Local Food Sales Continue to Grow Through a Variety of Marketing Channels

Vegetables in local food market

Local foods represent a small but growing share of the U.S. food system—one reflection of consumers’ increasing influence on food production. Local food producers sell their goods directly to consumers at places such as farmers markets, on-farm stores, or pick-your-own stores. They also sell to retailers such as restaurants or grocery stores, institutions such as schools, universities, or hospitals, and intermediaries such as processors or wholesalers. Local and regional food systems provide significant income for many farmers, which supports rural communities, beginning farmers, and small-scale farmers. According to data from the USDA, National Agricultural Statistics Service (NASS), sales of local edible farm products in 2017 totaled $11.8 billion, or 3 percent of all agricultural sales in 2017, up from $8.7 billion in 2015.

Historically, local farmers have mostly sold their products directly to consumers in farmers markets or other dedicated outlets. As directed under the 2014 Farm Bill, NASS conducted a first-time survey to produce official benchmark data on the local food sectors in all 50 States. Researchers from the USDA, Economic Research Service (ERS) recently used data from this survey, conducted in 2016, to evaluate how local food farmers of varying levels of experience responded to an increasing demand for local food as documented in earlier studies.

An ERS report and other studies show that a higher percentage of local food sales in 2015 were through retailers, institutions, and intermediate markets, rather than directly to consumers. The survey showed most local foods were sold through intermediate markets and institutions (39 percent), followed by direct-to-consumer (34 percent) and retailers (27 percent). Researchers have found that most of the growth in local food sales has come through intermediaries, institutions, and retailers as the growing popularity of these markets has led to a plateau in direct-to-consumer sales. For example, a 2018 article in the journal Ecological Economics indicates that consumers are not willing to pay a premium for local food at farmers markets compared to grocery stores. According to the article, this is possibly because of limited product offerings at farmers markets and increases in the time and effort to fulfill grocery needs since consumers may need to shop at multiple locations.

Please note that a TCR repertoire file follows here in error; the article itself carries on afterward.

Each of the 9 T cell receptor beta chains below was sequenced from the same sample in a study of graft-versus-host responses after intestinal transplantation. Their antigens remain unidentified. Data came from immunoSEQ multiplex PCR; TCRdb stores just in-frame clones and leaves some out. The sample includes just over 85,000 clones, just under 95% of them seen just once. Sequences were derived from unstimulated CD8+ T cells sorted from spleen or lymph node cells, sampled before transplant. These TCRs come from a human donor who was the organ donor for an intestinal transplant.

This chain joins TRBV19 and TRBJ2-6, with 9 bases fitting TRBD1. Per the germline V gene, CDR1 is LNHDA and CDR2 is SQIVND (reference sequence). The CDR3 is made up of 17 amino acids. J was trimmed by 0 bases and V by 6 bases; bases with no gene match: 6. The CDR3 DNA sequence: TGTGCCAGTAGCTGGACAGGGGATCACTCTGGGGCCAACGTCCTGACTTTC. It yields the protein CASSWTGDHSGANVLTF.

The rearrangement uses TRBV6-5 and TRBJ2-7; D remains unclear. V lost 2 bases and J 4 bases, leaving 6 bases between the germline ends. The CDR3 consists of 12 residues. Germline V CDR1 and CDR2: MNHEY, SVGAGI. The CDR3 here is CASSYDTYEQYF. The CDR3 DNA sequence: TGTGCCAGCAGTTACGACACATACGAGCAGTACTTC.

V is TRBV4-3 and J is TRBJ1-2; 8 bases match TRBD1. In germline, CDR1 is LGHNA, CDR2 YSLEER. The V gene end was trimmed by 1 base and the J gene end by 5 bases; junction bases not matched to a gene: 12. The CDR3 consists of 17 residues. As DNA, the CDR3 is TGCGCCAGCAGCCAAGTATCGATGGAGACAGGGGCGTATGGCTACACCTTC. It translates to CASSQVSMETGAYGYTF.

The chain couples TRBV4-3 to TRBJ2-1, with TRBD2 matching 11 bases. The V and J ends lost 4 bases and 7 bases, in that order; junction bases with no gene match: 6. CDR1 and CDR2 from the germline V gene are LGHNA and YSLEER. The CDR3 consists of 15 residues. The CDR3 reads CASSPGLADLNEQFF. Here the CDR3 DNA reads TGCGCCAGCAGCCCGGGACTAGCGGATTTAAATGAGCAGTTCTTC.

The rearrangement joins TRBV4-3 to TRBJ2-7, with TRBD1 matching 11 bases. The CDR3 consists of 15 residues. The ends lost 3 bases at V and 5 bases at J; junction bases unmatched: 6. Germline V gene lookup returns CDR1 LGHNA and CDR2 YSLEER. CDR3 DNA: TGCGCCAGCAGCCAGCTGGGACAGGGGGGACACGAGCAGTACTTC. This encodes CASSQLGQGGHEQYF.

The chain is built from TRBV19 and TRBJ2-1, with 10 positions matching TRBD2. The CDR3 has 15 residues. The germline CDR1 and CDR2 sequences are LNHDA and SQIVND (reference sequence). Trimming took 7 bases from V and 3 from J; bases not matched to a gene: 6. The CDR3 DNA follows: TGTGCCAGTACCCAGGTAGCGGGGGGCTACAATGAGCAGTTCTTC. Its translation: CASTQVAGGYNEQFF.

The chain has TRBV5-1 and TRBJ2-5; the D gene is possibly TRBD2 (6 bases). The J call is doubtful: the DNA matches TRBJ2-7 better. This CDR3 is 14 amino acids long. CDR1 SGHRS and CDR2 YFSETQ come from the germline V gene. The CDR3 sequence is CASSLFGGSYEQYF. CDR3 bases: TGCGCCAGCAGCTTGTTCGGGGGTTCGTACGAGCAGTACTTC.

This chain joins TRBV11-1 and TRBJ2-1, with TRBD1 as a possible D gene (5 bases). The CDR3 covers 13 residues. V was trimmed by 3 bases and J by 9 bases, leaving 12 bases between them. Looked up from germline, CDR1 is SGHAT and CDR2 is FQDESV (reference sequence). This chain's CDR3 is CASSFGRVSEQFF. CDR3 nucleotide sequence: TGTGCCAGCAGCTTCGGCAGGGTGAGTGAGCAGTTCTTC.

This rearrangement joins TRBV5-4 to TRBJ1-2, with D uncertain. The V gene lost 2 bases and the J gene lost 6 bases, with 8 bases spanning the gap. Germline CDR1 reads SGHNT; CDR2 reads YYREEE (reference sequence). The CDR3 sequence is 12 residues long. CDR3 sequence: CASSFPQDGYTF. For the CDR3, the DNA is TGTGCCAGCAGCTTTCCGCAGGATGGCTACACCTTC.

Observers often gauge the popularity of local foods by growth in the number of farmers markets. However, on-site farm stores and farm stands were by far the most popular marketing channel for direct-to-consumer sales in 2015. On-site farm stores or stands accounted for 15 percent of all local food sales that year, and 31 percent of farms with local food sales had on-site farm stores or stands. Eight percent of all local food sales were through farmers markets, and 25 percent of farms selling local food used this marketing channel in 2015. Twenty-four percent of farms with local food sales in 2015 sold through other types of direct-to-consumer outlets—such as pick-your-own or mobile markets—and those sales made up 5 percent of total local food sales.

Only 6.4 percent of local food producers sold through all four direct marketing channels (consumers, retailers, institutions, and intermediate markets). Farmers with different levels of farming experience may prefer certain direct marketing channels over others. For example, farmers with 10 or fewer years of farming experience may find it easier to enter the direct-to-consumer marketing channel than other marketing channels. Increased understanding of how farmers sell local foods can inform future programs and policies to support local foods and beginning farmers.